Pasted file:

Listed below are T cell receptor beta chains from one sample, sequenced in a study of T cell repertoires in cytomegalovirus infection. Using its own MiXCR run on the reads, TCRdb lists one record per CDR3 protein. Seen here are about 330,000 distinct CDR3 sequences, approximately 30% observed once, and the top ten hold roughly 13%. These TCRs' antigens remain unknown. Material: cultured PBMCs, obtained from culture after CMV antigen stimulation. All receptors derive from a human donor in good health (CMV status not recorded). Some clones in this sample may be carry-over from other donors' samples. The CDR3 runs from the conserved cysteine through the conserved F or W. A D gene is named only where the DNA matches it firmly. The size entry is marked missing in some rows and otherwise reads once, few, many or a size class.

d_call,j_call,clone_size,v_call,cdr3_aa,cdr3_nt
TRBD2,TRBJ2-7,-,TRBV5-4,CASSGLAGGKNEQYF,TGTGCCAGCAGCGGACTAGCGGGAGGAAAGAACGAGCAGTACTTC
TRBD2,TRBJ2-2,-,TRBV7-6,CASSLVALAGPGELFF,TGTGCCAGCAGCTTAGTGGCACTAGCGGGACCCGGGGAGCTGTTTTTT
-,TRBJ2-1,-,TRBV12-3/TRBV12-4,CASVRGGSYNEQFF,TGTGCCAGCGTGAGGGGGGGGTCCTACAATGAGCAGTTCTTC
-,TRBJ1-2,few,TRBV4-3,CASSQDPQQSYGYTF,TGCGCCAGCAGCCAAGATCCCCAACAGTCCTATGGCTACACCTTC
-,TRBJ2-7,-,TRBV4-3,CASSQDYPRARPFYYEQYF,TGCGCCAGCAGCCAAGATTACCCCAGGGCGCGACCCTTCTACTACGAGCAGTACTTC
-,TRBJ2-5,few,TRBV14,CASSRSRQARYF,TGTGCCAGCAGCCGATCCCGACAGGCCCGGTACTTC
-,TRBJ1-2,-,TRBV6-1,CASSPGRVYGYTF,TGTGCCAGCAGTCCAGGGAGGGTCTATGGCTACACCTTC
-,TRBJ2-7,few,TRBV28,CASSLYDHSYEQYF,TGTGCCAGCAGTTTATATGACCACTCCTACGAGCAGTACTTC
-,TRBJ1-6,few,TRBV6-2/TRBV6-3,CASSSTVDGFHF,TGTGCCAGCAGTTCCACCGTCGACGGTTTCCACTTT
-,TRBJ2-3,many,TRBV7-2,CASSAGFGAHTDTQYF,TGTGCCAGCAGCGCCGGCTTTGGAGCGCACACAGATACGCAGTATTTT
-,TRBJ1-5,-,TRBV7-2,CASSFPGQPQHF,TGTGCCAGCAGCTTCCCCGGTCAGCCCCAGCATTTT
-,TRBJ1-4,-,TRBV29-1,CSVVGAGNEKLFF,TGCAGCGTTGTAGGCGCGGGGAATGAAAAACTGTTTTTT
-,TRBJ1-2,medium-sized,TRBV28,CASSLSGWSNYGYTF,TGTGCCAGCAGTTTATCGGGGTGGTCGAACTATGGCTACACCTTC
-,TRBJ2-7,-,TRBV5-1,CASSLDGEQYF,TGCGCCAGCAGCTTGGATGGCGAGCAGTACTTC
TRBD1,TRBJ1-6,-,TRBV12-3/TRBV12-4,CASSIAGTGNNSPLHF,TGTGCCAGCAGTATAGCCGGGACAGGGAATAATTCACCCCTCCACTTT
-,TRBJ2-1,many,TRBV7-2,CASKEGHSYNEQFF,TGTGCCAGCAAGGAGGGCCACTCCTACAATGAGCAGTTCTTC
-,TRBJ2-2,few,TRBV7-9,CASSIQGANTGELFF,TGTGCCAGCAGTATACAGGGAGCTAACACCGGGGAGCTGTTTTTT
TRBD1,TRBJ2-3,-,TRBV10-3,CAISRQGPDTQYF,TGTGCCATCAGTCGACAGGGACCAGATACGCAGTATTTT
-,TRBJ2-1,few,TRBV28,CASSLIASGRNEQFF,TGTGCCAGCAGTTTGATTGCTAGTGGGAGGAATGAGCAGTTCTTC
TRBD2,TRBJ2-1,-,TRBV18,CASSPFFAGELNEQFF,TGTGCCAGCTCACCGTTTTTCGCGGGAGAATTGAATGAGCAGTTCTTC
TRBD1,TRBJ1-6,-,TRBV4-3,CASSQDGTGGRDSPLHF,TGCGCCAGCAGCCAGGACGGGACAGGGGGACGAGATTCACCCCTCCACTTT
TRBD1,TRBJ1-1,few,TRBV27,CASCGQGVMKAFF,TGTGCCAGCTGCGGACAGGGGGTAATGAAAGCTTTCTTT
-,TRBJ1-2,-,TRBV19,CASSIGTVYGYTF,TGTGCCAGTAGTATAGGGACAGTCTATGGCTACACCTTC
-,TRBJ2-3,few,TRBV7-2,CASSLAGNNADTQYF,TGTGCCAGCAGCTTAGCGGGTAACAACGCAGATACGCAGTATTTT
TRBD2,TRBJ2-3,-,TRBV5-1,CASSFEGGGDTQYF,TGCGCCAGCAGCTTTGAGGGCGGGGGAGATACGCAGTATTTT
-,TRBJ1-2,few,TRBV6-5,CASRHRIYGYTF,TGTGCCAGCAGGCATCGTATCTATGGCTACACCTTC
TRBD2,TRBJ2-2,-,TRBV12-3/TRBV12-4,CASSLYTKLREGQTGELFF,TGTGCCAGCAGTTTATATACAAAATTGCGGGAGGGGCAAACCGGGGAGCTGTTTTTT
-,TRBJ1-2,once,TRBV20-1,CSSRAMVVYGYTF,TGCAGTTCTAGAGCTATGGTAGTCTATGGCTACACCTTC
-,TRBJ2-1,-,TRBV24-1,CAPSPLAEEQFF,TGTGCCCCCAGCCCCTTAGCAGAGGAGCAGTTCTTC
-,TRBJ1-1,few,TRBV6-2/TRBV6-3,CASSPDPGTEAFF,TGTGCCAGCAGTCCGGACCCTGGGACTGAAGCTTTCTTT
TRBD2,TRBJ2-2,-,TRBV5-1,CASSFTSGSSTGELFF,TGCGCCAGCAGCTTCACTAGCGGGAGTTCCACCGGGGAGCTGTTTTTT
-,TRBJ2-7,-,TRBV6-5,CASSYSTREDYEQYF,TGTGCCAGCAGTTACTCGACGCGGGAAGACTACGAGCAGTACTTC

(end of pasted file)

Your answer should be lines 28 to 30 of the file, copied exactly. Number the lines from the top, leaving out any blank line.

-,TRBJ1-2,few,TRBV6-5,CASRHRIYGYTF,TGTGCCAGCAGGCATCGTATCTATGGCTACACCTTC
TRBD2,TRBJ2-2,-,TRBV12-3/TRBV12-4,CASSLYTKLREGQTGELFF,TGTGCCAGCAGTTTATATACAAAATTGCGGGAGGGGCAAACCGGGGAGCTGTTTTTT
-,TRBJ1-2,once,TRBV20-1,CSSRAMVVYGYTF,TGCAGTTCTAGAGCTATGGTAGTCTATGGCTACACCTTC